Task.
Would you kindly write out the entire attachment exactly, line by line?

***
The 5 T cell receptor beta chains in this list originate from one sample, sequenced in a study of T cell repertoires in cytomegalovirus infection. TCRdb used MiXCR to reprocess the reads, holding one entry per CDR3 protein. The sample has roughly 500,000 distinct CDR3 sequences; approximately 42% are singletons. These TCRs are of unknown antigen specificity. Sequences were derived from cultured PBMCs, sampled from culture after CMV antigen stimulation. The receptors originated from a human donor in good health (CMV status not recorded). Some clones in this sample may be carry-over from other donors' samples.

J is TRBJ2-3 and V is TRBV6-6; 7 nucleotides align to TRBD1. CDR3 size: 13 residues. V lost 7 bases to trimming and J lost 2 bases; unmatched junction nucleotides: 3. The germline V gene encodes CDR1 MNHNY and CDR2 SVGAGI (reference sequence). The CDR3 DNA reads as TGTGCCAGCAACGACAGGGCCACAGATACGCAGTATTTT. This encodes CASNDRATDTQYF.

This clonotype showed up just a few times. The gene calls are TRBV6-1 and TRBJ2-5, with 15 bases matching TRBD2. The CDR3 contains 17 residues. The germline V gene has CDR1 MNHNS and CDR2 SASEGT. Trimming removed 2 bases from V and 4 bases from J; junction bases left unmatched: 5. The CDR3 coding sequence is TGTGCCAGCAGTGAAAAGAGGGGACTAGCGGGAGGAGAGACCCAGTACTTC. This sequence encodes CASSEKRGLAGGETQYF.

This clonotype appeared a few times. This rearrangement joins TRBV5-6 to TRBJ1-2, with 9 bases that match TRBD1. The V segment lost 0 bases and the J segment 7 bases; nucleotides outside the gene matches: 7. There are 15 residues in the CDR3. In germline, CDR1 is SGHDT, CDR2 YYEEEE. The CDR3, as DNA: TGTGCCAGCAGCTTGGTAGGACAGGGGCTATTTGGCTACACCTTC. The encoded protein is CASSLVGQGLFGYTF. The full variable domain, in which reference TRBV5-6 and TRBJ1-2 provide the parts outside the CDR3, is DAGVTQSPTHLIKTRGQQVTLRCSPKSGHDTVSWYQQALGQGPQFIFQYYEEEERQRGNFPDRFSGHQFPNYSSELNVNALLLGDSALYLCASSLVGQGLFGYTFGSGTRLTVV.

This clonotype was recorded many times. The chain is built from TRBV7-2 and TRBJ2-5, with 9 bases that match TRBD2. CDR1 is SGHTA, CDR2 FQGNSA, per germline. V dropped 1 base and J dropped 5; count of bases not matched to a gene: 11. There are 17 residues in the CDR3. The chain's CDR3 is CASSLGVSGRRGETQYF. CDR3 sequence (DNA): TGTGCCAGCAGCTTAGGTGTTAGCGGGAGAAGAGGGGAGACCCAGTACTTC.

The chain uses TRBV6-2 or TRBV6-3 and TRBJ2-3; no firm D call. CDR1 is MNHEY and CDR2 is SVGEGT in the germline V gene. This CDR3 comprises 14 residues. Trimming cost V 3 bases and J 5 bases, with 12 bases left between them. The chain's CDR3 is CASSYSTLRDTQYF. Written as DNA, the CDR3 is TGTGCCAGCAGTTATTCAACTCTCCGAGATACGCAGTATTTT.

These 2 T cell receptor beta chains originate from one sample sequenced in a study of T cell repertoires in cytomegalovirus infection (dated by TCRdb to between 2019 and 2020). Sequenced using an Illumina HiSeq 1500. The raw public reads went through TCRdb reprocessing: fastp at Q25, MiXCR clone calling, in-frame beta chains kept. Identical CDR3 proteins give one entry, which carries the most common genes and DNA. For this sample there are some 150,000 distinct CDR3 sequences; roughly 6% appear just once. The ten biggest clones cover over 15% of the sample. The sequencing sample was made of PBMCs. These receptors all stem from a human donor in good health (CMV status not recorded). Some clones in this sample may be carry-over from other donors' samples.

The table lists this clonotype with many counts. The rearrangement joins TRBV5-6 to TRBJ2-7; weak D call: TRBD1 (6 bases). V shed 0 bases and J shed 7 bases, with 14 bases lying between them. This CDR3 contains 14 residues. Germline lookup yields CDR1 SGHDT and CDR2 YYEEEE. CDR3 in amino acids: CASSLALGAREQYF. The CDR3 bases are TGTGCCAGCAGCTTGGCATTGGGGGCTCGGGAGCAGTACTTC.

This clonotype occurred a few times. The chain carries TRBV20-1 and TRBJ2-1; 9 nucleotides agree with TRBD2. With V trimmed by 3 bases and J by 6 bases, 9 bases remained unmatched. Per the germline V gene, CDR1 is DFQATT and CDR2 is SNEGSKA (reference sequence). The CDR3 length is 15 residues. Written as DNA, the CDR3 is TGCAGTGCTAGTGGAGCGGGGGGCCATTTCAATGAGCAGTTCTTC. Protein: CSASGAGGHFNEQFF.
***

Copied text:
The 5 T cell receptor beta chains in this list originate from one sample, sequenced in a study of T cell repertoires in cytomegalovirus infection. TCRdb used MiXCR to reprocess the reads, holding one entry per CDR3 protein. The sample has roughly 500,000 distinct CDR3 sequences; approximately 42% are singletons. These TCRs are of unknown antigen specificity. Sequences were derived from cultured PBMCs, sampled from culture after CMV antigen stimulation. The receptors originated from a human donor in good health (CMV status not recorded). Some clones in this sample may be carry-over from other donors' samples.

J is TRBJ2-3 and V is TRBV6-6; 7 nucleotides align to TRBD1. CDR3 size: 13 residues. V lost 7 bases to trimming and J lost 2 bases; unmatched junction nucleotides: 3. The germline V gene encodes CDR1 MNHNY and CDR2 SVGAGI (reference sequence). The CDR3 DNA reads as TGTGCCAGCAACGACAGGGCCACAGATACGCAGTATTTT. This encodes CASNDRATDTQYF.

This clonotype showed up just a few times. The gene calls are TRBV6-1 and TRBJ2-5, with 15 bases matching TRBD2. The CDR3 contains 17 residues. The germline V gene has CDR1 MNHNS and CDR2 SASEGT. Trimming removed 2 bases from V and 4 bases from J; junction bases left unmatched: 5. The CDR3 coding sequence is TGTGCCAGCAGTGAAAAGAGGGGACTAGCGGGAGGAGAGACCCAGTACTTC. This sequence encodes CASSEKRGLAGGETQYF.

This clonotype appeared a few times. This rearrangement joins TRBV5-6 to TRBJ1-2, with 9 bases that match TRBD1. The V segment lost 0 bases and the J segment 7 bases; nucleotides outside the gene matches: 7. There are 15 residues in the CDR3. In germline, CDR1 is SGHDT, CDR2 YYEEEE. The CDR3, as DNA: TGTGCCAGCAGCTTGGTAGGACAGGGGCTATTTGGCTACACCTTC. The encoded protein is CASSLVGQGLFGYTF. The full variable domain, in which reference TRBV5-6 and TRBJ1-2 provide the parts outside the CDR3, is DAGVTQSPTHLIKTRGQQVTLRCSPKSGHDTVSWYQQALGQGPQFIFQYYEEEERQRGNFPDRFSGHQFPNYSSELNVNALLLGDSALYLCASSLVGQGLFGYTFGSGTRLTVV.

This clonotype was recorded many times. The chain is built from TRBV7-2 and TRBJ2-5, with 9 bases that match TRBD2. CDR1 is SGHTA, CDR2 FQGNSA, per germline. V dropped 1 base and J dropped 5; count of bases not matched to a gene: 11. There are 17 residues in the CDR3. The chain's CDR3 is CASSLGVSGRRGETQYF. CDR3 sequence (DNA): TGTGCCAGCAGCTTAGGTGTTAGCGGGAGAAGAGGGGAGACCCAGTACTTC.

The chain uses TRBV6-2 or TRBV6-3 and TRBJ2-3; no firm D call. CDR1 is MNHEY and CDR2 is SVGEGT in the germline V gene. This CDR3 comprises 14 residues. Trimming cost V 3 bases and J 5 bases, with 12 bases left between them. The chain's CDR3 is CASSYSTLRDTQYF. Written as DNA, the CDR3 is TGTGCCAGCAGTTATTCAACTCTCCGAGATACGCAGTATTTT.

These 2 T cell receptor beta chains originate from one sample sequenced in a study of T cell repertoires in cytomegalovirus infection (dated by TCRdb to between 2019 and 2020). Sequenced using an Illumina HiSeq 1500. The raw public reads went through TCRdb reprocessing: fastp at Q25, MiXCR clone calling, in-frame beta chains kept. Identical CDR3 proteins give one entry, which carries the most common genes and DNA. For this sample there are some 150,000 distinct CDR3 sequences; roughly 6% appear just once. The ten biggest clones cover over 15% of the sample. The sequencing sample was made of PBMCs. These receptors all stem from a human donor in good health (CMV status not recorded). Some clones in this sample may be carry-over from other donors' samples.

The table lists this clonotype with many counts. The rearrangement joins TRBV5-6 to TRBJ2-7; weak D call: TRBD1 (6 bases). V shed 0 bases and J shed 7 bases, with 14 bases lying between them. This CDR3 contains 14 residues. Germline lookup yields CDR1 SGHDT and CDR2 YYEEEE. CDR3 in amino acids: CASSLALGAREQYF. The CDR3 bases are TGTGCCAGCAGCTTGGCATTGGGGGCTCGGGAGCAGTACTTC.

This clonotype occurred a few times. The chain carries TRBV20-1 and TRBJ2-1; 9 nucleotides agree with TRBD2. With V trimmed by 3 bases and J by 6 bases, 9 bases remained unmatched. Per the germline V gene, CDR1 is DFQATT and CDR2 is SNEGSKA (reference sequence). The CDR3 length is 15 residues. Written as DNA, the CDR3 is TGCAGTGCTAGTGGAGCGGGGGGCCATTTCAATGAGCAGTTCTTC. Protein: CSASGAGGHFNEQFF.